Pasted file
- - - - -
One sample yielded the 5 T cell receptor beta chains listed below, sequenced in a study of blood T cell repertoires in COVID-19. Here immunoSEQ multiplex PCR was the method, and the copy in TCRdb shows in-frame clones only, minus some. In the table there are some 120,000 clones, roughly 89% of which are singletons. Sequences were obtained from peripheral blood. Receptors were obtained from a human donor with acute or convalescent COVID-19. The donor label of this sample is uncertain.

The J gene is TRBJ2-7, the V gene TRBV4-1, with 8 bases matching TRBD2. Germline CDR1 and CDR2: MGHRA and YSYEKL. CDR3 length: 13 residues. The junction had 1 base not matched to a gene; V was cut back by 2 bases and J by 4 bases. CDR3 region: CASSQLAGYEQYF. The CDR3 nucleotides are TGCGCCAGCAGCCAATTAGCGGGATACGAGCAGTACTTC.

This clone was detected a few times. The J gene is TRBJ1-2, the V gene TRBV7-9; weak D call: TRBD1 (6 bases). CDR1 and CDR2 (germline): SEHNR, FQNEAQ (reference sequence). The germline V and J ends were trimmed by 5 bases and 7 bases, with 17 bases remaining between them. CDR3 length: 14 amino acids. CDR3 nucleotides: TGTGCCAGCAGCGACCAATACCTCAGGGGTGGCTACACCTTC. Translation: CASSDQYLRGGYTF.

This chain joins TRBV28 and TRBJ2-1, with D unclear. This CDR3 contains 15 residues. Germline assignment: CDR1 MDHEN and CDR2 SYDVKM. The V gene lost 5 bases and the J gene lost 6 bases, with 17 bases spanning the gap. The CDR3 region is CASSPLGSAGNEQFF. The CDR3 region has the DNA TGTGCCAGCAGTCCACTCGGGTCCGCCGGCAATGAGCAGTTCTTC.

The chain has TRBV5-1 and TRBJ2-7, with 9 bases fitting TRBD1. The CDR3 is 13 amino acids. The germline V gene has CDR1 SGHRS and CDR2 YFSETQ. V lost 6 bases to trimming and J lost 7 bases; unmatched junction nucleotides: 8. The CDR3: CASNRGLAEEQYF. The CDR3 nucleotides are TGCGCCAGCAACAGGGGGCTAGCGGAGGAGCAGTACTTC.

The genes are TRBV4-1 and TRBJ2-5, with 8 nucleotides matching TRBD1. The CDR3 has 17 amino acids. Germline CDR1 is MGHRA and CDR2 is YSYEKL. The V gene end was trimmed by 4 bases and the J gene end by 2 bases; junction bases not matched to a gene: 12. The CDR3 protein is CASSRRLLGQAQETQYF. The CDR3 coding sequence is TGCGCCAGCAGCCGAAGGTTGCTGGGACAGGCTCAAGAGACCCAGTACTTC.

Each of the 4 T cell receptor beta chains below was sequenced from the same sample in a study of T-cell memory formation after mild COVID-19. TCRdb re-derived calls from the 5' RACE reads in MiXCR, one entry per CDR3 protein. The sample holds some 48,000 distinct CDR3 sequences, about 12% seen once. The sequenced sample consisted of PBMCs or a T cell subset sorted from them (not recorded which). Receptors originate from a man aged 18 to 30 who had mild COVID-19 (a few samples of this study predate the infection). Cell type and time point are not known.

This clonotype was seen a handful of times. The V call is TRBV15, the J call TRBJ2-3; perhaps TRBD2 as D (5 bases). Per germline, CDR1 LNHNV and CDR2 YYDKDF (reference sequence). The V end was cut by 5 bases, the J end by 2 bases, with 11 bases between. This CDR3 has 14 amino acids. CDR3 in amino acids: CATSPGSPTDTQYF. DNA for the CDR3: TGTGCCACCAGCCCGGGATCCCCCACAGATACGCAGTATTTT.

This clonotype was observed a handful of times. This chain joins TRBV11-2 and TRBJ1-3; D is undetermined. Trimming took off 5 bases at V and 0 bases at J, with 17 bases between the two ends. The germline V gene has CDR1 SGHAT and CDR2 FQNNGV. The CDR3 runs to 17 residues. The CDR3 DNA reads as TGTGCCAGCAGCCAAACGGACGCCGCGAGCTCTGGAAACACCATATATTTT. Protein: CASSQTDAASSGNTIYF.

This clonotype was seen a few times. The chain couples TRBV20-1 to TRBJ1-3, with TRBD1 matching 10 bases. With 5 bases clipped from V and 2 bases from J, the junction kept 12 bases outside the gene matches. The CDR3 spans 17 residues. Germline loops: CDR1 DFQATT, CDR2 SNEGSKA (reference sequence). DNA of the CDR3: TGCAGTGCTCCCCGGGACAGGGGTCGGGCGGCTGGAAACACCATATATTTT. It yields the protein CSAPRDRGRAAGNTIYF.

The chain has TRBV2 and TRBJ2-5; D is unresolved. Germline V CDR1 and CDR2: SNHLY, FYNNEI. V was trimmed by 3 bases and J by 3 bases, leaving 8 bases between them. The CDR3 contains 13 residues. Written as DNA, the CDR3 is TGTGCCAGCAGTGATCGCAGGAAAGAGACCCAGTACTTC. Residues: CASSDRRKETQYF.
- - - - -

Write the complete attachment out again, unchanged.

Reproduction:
One sample yielded the 5 T cell receptor beta chains listed below, sequenced in a study of blood T cell repertoires in COVID-19. Here immunoSEQ multiplex PCR was the method, and the copy in TCRdb shows in-frame clones only, minus some. In the table there are some 120,000 clones, roughly 89% of which are singletons. Sequences were obtained from peripheral blood. Receptors were obtained from a human donor with acute or convalescent COVID-19. The donor label of this sample is uncertain.

The J gene is TRBJ2-7, the V gene TRBV4-1, with 8 bases matching TRBD2. Germline CDR1 and CDR2: MGHRA and YSYEKL. CDR3 length: 13 residues. The junction had 1 base not matched to a gene; V was cut back by 2 bases and J by 4 bases. CDR3 region: CASSQLAGYEQYF. The CDR3 nucleotides are TGCGCCAGCAGCCAATTAGCGGGATACGAGCAGTACTTC.

This clone was detected a few times. The J gene is TRBJ1-2, the V gene TRBV7-9; weak D call: TRBD1 (6 bases). CDR1 and CDR2 (germline): SEHNR, FQNEAQ (reference sequence). The germline V and J ends were trimmed by 5 bases and 7 bases, with 17 bases remaining between them. CDR3 length: 14 amino acids. CDR3 nucleotides: TGTGCCAGCAGCGACCAATACCTCAGGGGTGGCTACACCTTC. Translation: CASSDQYLRGGYTF.

This chain joins TRBV28 and TRBJ2-1, with D unclear. This CDR3 contains 15 residues. Germline assignment: CDR1 MDHEN and CDR2 SYDVKM. The V gene lost 5 bases and the J gene lost 6 bases, with 17 bases spanning the gap. The CDR3 region is CASSPLGSAGNEQFF. The CDR3 region has the DNA TGTGCCAGCAGTCCACTCGGGTCCGCCGGCAATGAGCAGTTCTTC.

The chain has TRBV5-1 and TRBJ2-7, with 9 bases fitting TRBD1. The CDR3 is 13 amino acids. The germline V gene has CDR1 SGHRS and CDR2 YFSETQ. V lost 6 bases to trimming and J lost 7 bases; unmatched junction nucleotides: 8. The CDR3: CASNRGLAEEQYF. The CDR3 nucleotides are TGCGCCAGCAACAGGGGGCTAGCGGAGGAGCAGTACTTC.

The genes are TRBV4-1 and TRBJ2-5, with 8 nucleotides matching TRBD1. The CDR3 has 17 amino acids. Germline CDR1 is MGHRA and CDR2 is YSYEKL. The V gene end was trimmed by 4 bases and the J gene end by 2 bases; junction bases not matched to a gene: 12. The CDR3 protein is CASSRRLLGQAQETQYF. The CDR3 coding sequence is TGCGCCAGCAGCCGAAGGTTGCTGGGACAGGCTCAAGAGACCCAGTACTTC.

Each of the 4 T cell receptor beta chains below was sequenced from the same sample in a study of T-cell memory formation after mild COVID-19. TCRdb re-derived calls from the 5' RACE reads in MiXCR, one entry per CDR3 protein. The sample holds some 48,000 distinct CDR3 sequences, about 12% seen once. The sequenced sample consisted of PBMCs or a T cell subset sorted from them (not recorded which). Receptors originate from a man aged 18 to 30 who had mild COVID-19 (a few samples of this study predate the infection). Cell type and time point are not known.

This clonotype was seen a handful of times. The V call is TRBV15, the J call TRBJ2-3; perhaps TRBD2 as D (5 bases). Per germline, CDR1 LNHNV and CDR2 YYDKDF (reference sequence). The V end was cut by 5 bases, the J end by 2 bases, with 11 bases between. This CDR3 has 14 amino acids. CDR3 in amino acids: CATSPGSPTDTQYF. DNA for the CDR3: TGTGCCACCAGCCCGGGATCCCCCACAGATACGCAGTATTTT.

This clonotype was observed a handful of times. This chain joins TRBV11-2 and TRBJ1-3; D is undetermined. Trimming took off 5 bases at V and 0 bases at J, with 17 bases between the two ends. The germline V gene has CDR1 SGHAT and CDR2 FQNNGV. The CDR3 runs to 17 residues. The CDR3 DNA reads as TGTGCCAGCAGCCAAACGGACGCCGCGAGCTCTGGAAACACCATATATTTT. Protein: CASSQTDAASSGNTIYF.

This clonotype was seen a few times. The chain couples TRBV20-1 to TRBJ1-3, with TRBD1 matching 10 bases. With 5 bases clipped from V and 2 bases from J, the junction kept 12 bases outside the gene matches. The CDR3 spans 17 residues. Germline loops: CDR1 DFQATT, CDR2 SNEGSKA (reference sequence). DNA of the CDR3: TGCAGTGCTCCCCGGGACAGGGGTCGGGCGGCTGGAAACACCATATATTTT. It yields the protein CSAPRDRGRAAGNTIYF.

The chain has TRBV2 and TRBJ2-5; D is unresolved. Germline V CDR1 and CDR2: SNHLY, FYNNEI. V was trimmed by 3 bases and J by 3 bases, leaving 8 bases between them. The CDR3 contains 13 residues. Written as DNA, the CDR3 is TGTGCCAGCAGTGATCGCAGGAAAGAGACCCAGTACTTC. Residues: CASSDRRKETQYF.